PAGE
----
Puerto Rico Confirms 157 Zika Virus Cases
SAN JUAN — A total of 157 cases of Zika viral infections, 14 of them in pregnant women, have been reported in Puerto Rico during the island’s eighth week of virus alert, Health Secretary Ana Ríus confirmed Tuesday.
The director of the U.S. Centers for Disease Control and Prevention (CDC), Dr. Thomas Frieden, traveled to Puerto Rico on Monday and will stay until Wednesday in an effort to establish collaborative ties in the fight against the virus. “The CDC is offering us technical support and we are helping them in getting to know the disease better,” Ríus said.
“Public health experts are concerned the Zika outbreak could potentially lead to the infection of hundreds of thousands of people in Puerto Rico during 2016, based on past experience with dengue and chikungunya, which are transmitted by the same mosquitoes,” reads a CDC media advisory released Friday.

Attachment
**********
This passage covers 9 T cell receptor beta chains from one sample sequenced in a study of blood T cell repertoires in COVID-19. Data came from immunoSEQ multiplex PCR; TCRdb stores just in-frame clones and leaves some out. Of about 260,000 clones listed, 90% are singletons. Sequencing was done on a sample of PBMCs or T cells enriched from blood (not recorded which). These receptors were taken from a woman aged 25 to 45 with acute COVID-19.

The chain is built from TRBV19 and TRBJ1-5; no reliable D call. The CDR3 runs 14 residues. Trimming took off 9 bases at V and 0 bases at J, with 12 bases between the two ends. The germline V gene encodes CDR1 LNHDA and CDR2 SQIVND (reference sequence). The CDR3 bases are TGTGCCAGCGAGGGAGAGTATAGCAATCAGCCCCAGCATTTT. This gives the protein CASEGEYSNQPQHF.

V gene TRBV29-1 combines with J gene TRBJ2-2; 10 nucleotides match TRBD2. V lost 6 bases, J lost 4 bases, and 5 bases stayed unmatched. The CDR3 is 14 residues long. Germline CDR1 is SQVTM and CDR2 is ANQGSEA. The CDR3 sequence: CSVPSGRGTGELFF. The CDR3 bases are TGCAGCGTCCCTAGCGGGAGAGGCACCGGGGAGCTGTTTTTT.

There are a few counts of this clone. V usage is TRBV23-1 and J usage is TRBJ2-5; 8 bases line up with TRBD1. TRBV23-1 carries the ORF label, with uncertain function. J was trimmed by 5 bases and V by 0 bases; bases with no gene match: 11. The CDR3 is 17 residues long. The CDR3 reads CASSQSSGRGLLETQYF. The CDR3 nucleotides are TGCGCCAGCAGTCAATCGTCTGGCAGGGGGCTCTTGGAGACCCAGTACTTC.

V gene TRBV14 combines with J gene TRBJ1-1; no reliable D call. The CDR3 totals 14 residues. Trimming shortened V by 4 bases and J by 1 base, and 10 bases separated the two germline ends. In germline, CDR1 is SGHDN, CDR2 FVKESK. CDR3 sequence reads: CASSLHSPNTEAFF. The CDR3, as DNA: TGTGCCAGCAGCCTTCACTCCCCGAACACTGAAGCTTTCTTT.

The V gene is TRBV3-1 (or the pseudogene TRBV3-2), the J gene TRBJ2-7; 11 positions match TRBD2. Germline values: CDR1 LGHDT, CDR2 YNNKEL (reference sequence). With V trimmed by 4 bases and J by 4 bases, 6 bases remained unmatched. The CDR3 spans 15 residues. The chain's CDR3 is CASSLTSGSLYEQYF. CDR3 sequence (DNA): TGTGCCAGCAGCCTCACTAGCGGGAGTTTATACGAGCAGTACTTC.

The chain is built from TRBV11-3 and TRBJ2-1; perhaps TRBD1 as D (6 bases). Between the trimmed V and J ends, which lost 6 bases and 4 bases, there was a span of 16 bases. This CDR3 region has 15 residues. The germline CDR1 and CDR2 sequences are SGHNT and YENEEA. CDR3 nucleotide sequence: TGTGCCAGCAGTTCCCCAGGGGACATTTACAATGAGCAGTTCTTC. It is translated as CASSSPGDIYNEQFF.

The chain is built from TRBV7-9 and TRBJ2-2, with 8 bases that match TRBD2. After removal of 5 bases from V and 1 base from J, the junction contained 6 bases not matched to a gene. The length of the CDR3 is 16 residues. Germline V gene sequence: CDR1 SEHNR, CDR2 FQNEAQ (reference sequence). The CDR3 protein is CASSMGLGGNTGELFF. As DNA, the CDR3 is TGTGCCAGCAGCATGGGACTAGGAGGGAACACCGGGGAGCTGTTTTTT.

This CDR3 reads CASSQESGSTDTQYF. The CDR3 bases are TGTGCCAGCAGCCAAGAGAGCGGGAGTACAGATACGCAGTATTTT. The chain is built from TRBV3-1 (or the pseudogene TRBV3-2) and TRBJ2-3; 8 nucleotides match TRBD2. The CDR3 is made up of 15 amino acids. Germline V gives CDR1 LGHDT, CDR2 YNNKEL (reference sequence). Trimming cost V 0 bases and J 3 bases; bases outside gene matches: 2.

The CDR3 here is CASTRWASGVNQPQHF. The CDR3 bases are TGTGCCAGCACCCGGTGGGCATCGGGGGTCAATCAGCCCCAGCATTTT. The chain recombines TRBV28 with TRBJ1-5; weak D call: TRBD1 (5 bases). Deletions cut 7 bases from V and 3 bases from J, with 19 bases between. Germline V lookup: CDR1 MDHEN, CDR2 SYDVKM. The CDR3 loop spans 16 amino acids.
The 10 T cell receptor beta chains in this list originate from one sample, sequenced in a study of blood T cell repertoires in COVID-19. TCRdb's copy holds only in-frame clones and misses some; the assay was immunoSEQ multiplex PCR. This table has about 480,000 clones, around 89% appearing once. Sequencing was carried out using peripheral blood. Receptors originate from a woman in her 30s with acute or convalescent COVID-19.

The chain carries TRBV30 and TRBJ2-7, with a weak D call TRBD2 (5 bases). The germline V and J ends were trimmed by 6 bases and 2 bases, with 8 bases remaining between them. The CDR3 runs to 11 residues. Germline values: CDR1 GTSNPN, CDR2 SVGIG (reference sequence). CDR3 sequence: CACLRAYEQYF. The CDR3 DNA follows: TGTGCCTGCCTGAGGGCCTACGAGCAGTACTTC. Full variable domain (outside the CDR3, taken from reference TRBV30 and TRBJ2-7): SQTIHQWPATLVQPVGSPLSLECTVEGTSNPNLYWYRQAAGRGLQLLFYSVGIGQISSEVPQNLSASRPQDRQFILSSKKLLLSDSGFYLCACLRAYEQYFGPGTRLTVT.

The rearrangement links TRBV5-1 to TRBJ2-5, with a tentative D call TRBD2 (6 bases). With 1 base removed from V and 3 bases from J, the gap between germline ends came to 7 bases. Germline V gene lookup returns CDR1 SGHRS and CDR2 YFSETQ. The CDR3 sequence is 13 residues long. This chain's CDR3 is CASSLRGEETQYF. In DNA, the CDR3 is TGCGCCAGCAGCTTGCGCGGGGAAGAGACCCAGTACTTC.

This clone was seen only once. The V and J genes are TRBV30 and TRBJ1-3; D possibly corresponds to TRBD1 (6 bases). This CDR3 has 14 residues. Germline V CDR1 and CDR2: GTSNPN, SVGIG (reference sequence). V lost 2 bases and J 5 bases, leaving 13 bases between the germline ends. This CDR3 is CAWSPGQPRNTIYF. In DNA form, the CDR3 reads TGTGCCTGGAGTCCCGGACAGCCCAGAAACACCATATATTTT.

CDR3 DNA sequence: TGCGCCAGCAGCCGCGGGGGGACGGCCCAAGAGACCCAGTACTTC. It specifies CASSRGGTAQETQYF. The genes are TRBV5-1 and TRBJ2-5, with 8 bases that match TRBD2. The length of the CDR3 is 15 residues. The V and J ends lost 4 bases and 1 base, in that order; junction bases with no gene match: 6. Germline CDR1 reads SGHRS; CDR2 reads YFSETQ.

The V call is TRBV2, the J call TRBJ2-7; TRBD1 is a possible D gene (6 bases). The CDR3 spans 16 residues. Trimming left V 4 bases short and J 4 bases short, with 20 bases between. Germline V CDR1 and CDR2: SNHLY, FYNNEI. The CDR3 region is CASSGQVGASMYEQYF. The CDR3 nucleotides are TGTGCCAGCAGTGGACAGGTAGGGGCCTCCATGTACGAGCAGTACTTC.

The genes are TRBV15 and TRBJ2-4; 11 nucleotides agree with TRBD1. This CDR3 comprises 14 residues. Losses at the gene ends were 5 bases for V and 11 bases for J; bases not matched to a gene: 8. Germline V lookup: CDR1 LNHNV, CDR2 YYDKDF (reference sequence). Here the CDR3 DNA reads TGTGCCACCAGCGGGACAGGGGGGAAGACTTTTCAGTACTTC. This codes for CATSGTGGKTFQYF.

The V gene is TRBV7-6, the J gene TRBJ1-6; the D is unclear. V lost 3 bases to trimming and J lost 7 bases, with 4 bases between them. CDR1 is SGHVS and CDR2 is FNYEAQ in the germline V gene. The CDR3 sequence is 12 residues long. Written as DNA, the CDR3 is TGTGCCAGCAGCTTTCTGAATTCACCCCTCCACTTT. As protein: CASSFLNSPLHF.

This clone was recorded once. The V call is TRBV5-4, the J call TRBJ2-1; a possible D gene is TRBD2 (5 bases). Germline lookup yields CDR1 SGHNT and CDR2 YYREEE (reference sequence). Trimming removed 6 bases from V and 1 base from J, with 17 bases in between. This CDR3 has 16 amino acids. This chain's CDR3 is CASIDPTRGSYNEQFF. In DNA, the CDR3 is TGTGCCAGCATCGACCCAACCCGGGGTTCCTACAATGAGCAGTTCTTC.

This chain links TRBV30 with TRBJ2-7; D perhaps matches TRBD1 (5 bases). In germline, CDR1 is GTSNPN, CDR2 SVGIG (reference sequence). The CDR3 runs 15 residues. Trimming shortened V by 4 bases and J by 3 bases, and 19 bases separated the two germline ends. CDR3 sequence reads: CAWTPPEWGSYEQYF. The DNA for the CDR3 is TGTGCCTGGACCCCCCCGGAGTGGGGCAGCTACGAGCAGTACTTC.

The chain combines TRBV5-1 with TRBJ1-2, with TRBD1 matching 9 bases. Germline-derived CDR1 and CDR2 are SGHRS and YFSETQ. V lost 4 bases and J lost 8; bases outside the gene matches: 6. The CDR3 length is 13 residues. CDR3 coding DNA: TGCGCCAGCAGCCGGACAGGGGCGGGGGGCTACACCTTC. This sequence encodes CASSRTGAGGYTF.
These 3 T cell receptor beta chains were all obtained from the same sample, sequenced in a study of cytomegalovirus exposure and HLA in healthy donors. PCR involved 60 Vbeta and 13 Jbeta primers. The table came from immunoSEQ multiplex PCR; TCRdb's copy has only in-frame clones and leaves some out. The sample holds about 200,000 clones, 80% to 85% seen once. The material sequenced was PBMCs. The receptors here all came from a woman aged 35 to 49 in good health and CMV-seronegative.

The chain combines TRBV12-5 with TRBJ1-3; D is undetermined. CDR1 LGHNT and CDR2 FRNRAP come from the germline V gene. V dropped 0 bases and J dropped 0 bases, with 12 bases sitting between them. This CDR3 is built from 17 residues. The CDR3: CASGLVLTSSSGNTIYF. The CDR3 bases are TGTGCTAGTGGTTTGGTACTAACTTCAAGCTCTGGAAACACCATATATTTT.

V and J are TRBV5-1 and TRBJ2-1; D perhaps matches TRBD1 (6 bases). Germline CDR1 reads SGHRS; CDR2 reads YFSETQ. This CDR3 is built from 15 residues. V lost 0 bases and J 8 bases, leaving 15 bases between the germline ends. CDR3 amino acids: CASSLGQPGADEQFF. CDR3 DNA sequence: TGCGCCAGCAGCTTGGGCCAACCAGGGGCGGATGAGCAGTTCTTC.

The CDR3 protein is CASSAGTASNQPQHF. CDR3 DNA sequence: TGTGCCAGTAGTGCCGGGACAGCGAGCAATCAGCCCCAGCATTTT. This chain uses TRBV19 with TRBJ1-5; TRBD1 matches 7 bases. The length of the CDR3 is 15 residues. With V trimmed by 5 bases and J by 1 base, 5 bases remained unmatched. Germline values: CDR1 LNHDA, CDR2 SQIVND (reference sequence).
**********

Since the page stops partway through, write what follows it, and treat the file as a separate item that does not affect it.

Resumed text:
Health Department officials are especially concerned about providing better prenatal care to infected pregnant women, Ríus noted. “Most of them are in their second and third trimesters of pregnancy, so we have to pay particular attention to them.” Scientists have found increasing evidence of a link between the Zika virus in pregnant women and microcephaly, a type of birth defect.
During his visit, Frieden will meet with CDC staff on the island and visit the CDC’s dengue lab, where Zika testing is underway. He will also tour the Emergency Operations Center (EOC) at the Health Department’s headquarters in San Juan.
Officials have also taken measures regarding blood transfusions to prevent further contamination of the virus, Ríus added. A local blood bank, Banco de Sangre de Servicios Mutuos, said Tuesday that its entire distribution will consist of blood products imported from U.S. locations that have not had a Zika virus outbreak.
The blood bank also announced the signing of an agreement with Cerus Corp., which is dedicated to biomedical products for the inactivation of pathogens, including Zika virus, in platelets and plasma collected in automated apheresis, or blood separation, systems.